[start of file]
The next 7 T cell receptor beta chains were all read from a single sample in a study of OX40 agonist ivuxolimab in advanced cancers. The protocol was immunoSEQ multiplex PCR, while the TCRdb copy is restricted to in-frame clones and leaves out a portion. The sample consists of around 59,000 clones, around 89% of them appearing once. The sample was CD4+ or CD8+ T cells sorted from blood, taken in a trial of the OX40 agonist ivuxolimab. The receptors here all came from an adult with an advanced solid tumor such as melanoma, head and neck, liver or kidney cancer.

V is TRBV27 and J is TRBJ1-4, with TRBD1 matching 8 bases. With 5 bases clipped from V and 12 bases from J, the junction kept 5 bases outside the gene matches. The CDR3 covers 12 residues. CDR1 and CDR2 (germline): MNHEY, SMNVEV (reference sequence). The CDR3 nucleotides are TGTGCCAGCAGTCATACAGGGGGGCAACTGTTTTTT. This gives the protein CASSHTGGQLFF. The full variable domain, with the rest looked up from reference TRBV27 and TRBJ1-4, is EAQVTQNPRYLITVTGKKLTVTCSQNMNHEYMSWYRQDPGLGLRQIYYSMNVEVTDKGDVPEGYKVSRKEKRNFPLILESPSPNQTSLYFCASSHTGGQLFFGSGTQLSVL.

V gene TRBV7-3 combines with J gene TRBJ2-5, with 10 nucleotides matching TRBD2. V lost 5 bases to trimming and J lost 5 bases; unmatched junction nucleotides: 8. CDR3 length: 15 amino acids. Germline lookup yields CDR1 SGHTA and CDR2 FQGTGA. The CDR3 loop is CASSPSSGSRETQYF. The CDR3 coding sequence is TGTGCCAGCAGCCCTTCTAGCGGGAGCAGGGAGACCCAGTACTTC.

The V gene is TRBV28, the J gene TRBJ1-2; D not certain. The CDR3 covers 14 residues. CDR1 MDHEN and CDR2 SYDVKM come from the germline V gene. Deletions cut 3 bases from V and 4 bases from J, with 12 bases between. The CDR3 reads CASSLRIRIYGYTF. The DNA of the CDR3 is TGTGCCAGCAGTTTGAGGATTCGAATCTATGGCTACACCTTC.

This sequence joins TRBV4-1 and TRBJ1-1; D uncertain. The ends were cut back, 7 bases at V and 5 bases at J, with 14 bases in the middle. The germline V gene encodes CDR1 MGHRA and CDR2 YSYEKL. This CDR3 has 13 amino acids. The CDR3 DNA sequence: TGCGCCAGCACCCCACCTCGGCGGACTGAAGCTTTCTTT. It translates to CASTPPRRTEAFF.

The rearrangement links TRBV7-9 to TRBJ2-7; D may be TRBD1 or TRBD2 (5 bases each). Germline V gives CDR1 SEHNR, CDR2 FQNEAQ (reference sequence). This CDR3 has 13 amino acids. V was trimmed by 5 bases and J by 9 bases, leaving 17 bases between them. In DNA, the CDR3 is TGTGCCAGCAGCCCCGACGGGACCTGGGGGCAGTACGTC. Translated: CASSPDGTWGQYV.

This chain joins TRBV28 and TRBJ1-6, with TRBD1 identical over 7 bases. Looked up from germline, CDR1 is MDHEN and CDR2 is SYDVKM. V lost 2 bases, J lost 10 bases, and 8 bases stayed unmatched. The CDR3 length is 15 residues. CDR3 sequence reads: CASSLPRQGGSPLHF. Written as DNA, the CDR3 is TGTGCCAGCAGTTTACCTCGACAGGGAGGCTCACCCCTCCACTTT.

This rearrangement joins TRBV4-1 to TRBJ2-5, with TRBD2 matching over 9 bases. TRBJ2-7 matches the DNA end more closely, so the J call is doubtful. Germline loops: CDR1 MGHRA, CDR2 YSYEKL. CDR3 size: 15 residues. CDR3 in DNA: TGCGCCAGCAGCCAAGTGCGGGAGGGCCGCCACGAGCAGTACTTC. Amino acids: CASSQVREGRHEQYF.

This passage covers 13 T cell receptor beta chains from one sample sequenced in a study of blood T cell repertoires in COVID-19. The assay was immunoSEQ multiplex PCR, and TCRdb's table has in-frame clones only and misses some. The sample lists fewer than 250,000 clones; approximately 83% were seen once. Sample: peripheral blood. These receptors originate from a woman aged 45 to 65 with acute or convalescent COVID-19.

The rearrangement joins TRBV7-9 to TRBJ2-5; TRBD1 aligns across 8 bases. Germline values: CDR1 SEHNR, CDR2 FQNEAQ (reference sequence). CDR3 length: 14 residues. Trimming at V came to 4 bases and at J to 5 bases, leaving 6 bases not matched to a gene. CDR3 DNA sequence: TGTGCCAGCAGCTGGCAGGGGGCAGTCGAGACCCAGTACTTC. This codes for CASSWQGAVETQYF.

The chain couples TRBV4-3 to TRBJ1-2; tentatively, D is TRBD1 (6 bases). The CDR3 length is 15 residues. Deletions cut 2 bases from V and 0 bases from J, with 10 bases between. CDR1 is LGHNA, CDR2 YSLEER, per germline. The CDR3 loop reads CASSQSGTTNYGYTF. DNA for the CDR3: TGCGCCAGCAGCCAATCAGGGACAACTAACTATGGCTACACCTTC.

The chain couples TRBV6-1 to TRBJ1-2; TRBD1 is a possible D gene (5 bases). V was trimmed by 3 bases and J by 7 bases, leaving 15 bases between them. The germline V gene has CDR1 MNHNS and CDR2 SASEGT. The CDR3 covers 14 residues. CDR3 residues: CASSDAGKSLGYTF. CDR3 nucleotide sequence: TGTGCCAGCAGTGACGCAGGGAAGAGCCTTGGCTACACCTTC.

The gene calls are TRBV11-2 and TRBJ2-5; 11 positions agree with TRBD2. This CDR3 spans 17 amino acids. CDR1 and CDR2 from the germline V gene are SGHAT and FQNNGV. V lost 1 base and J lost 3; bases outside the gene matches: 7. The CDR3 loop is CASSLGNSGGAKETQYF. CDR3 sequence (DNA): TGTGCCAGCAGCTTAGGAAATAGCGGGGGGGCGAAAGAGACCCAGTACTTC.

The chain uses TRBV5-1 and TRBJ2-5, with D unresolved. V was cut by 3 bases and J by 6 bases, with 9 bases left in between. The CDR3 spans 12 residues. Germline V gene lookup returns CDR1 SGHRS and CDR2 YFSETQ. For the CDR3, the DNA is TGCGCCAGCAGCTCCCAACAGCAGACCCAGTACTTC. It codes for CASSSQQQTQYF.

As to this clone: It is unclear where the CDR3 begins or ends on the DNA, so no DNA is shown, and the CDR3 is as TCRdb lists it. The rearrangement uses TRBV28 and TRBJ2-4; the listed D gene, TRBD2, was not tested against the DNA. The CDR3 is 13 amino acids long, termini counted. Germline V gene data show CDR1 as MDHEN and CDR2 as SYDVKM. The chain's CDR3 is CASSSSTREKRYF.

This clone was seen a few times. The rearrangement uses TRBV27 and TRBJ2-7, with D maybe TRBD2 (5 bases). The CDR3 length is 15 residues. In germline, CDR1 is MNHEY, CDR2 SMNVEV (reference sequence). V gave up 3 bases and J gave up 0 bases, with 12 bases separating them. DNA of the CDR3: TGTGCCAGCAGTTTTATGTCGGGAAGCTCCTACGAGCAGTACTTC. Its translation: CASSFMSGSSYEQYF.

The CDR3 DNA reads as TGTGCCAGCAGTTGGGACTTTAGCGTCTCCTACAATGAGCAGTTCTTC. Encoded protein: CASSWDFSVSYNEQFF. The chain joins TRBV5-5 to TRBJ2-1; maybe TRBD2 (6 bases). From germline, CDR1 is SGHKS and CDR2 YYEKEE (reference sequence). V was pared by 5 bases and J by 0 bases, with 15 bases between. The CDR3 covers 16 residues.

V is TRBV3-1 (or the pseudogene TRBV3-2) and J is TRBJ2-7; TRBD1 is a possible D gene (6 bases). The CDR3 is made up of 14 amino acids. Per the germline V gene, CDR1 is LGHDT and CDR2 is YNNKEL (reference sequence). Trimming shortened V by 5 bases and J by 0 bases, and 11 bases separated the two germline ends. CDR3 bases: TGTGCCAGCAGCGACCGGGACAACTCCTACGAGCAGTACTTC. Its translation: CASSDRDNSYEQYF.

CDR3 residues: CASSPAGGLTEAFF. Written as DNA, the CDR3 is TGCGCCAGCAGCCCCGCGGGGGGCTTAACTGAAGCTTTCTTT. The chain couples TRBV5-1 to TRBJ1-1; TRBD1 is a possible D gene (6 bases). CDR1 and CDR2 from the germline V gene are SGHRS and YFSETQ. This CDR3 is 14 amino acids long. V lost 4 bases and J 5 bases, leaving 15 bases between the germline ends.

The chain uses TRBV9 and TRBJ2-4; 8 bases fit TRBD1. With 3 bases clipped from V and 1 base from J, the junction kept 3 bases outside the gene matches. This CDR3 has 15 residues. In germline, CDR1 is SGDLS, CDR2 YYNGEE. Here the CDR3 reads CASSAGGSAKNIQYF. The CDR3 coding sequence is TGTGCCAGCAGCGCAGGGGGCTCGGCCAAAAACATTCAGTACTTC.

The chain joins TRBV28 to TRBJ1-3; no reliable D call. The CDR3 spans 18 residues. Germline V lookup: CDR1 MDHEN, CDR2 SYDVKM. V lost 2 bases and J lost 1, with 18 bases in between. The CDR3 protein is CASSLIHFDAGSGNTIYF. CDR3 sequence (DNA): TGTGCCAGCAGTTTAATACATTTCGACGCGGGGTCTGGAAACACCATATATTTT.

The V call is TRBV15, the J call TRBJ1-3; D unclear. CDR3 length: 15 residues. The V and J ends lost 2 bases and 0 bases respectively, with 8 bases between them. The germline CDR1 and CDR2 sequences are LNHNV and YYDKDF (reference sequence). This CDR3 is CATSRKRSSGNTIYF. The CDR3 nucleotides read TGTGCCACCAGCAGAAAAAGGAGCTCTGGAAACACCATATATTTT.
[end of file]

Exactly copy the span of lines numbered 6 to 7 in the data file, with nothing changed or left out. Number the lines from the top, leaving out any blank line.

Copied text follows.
The rearrangement links TRBV7-9 to TRBJ2-7; D may be TRBD1 or TRBD2 (5 bases each). Germline V gives CDR1 SEHNR, CDR2 FQNEAQ (reference sequence). This CDR3 has 13 amino acids. V was trimmed by 5 bases and J by 9 bases, leaving 17 bases between them. In DNA, the CDR3 is TGTGCCAGCAGCCCCGACGGGACCTGGGGGCAGTACGTC. Translated: CASSPDGTWGQYV.

This chain joins TRBV28 and TRBJ1-6, with TRBD1 identical over 7 bases. Looked up from germline, CDR1 is MDHEN and CDR2 is SYDVKM. V lost 2 bases, J lost 10 bases, and 8 bases stayed unmatched. The CDR3 length is 15 residues. CDR3 sequence reads: CASSLPRQGGSPLHF. Written as DNA, the CDR3 is TGTGCCAGCAGTTTACCTCGACAGGGAGGCTCACCCCTCCACTTT.